“But Father Byers, you don’t understand, my situation is complex so that I can rationalize sin by saying that otherwise I would have to keep the commandments and carry my cross and I don’t want to do that because I’m entitled to be the only Christian to never have to take up my cross and follow Jesus because I just follow myself in my complexity because I’m like sophisticated and all that.”

And then we recall the words of the Holy Spirit (Luke 2:35):

“And you yourself a sword will pierce through in order that the thoughts of many hearts be revealed.”

She’s seen it all already in seeing her Son being tortured to death in front of her as wrought by those icily assessing the necessity of His death with their sophisticated self-congratulating complexities. But then He rose from the dead and is alive forever.

It’s as simple as that.

 

6 Comments

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6 responses to “Flowers for the Immaculate Conception (“Its complex” [Not] edition)

  1. nancyv

    ahh! (big sigh of happiness) Thank you Lord for Fr. George.

  2. Ditto to nancyv’s remark.
    I would like to add something that I suppose most people don’t think about. Because the Blessed Mother did not have original sin – her intellect was not darkened. She must have had a most brilliant mind. Can you imagine how it must have been for her to be surrounded by not only sin but sinful stupidity? Yet she kept her humility and is almost totally silent in the gospel accounts. .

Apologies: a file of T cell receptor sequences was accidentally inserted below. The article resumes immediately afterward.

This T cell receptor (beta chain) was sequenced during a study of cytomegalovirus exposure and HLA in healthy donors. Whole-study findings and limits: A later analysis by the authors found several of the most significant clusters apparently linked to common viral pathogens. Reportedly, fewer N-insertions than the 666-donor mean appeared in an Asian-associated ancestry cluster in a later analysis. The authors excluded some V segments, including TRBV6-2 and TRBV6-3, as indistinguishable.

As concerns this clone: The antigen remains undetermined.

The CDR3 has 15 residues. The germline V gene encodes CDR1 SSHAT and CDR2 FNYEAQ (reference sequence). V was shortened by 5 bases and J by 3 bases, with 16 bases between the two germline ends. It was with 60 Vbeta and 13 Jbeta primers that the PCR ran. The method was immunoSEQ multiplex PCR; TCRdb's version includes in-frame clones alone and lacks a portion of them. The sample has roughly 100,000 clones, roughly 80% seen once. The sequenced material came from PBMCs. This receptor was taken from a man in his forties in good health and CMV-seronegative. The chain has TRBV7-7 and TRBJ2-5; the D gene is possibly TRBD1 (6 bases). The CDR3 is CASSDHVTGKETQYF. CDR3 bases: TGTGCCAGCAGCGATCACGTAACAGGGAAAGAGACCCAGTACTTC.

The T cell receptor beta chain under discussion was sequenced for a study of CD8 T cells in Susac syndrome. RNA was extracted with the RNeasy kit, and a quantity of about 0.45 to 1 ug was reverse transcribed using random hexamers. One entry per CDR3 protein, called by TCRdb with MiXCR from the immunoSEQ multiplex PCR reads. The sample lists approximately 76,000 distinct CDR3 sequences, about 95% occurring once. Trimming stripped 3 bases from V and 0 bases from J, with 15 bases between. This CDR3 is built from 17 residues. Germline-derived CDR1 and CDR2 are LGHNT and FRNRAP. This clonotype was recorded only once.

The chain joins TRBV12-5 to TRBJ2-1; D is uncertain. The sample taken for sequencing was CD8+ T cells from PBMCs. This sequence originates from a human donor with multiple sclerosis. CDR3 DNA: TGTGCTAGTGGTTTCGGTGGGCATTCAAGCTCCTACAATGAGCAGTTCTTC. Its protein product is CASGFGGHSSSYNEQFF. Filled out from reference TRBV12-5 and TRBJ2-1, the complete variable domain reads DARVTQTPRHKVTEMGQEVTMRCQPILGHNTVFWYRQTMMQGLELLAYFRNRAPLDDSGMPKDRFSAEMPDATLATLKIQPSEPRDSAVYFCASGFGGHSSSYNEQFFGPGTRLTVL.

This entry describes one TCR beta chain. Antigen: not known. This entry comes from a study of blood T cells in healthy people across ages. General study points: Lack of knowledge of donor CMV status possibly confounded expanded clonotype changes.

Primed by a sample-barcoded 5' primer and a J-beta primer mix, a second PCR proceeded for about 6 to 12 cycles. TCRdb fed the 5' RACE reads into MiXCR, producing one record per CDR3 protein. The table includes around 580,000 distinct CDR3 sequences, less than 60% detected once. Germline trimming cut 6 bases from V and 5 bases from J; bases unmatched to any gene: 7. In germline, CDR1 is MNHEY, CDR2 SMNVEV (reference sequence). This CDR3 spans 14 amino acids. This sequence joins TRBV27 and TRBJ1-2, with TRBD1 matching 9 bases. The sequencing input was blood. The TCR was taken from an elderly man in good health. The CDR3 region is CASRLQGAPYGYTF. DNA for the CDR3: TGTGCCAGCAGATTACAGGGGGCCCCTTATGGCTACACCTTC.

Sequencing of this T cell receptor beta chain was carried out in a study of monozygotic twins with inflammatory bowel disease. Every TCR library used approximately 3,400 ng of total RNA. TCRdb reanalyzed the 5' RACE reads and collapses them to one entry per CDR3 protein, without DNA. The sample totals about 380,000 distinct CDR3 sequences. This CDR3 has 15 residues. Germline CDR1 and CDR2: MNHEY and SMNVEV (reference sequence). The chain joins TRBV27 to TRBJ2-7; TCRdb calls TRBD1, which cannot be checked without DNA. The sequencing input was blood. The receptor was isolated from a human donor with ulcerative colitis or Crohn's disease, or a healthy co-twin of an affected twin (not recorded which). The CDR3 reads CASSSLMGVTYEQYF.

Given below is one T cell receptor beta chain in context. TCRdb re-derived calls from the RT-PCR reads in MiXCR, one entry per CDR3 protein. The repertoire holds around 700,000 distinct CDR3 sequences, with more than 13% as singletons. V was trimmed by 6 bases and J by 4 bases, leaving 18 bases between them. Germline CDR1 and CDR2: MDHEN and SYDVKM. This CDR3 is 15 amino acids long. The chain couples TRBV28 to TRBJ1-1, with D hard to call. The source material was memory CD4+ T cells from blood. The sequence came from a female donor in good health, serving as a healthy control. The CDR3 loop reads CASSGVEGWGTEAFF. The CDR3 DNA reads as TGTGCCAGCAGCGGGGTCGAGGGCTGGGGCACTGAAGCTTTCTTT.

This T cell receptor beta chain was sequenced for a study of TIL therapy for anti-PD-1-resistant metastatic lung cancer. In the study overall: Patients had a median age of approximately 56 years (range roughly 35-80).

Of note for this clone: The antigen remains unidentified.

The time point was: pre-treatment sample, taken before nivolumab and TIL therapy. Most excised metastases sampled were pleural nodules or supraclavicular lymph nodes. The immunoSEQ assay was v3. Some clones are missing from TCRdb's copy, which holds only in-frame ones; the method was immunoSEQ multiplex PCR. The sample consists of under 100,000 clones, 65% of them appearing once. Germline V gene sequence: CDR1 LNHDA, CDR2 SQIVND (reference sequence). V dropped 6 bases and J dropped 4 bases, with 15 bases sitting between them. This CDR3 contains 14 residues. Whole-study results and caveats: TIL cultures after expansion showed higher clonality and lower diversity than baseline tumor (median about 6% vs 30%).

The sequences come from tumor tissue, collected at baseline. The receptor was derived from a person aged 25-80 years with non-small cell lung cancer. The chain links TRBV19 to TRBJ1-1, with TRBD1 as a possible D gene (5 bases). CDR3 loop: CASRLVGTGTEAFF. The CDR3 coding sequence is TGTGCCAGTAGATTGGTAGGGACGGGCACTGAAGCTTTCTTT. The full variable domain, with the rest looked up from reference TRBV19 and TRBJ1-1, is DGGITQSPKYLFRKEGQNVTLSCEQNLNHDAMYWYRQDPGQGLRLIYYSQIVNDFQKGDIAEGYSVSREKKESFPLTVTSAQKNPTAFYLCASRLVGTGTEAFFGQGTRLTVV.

3. elizdelphi

    Ditto the others thanking God for Fr George. I would like a resolution to problems of that kind in real life, but am reading “He Leadeth Me” which gives some perspective on why God wills us to be put in situations that SEEM contrary to our being able to carry out His will.
    “There is no “fine line” between good and evil. Well, to the evil there is no line at all. To the good the “fine line” is actually an eternally impassible chasm, separating heaven and hell.” this is well said. and so hard to convince people of these days. One of my satisfactions in life is that my catechism students appear to get it. May no one succeed at sowing confusion in them.

  4. Father George David Byers

    I have lots of stories of impossible situations, damned if I do or don’t, but the Lord always came through whereby I didn’t have to choose. Some lay down their lives and are martyrs, which is a forgotten but precious and viable choice and maybe the not option…

  5. sanfelipe007

    I started to read this much earlier, but my brother came to visit me and so I chose to exercise hospitality. Now that we have visited, I was able to finish reading this post. It was worth the wait. Thank you, Lord, for Father George.

  6. elizdelphi

    We had our rosary march today (that this church has been doing around the block 1st Sunday in May for 40 years) and I gave Mary a rose in front of her statue, inevitably thinking of Fr George!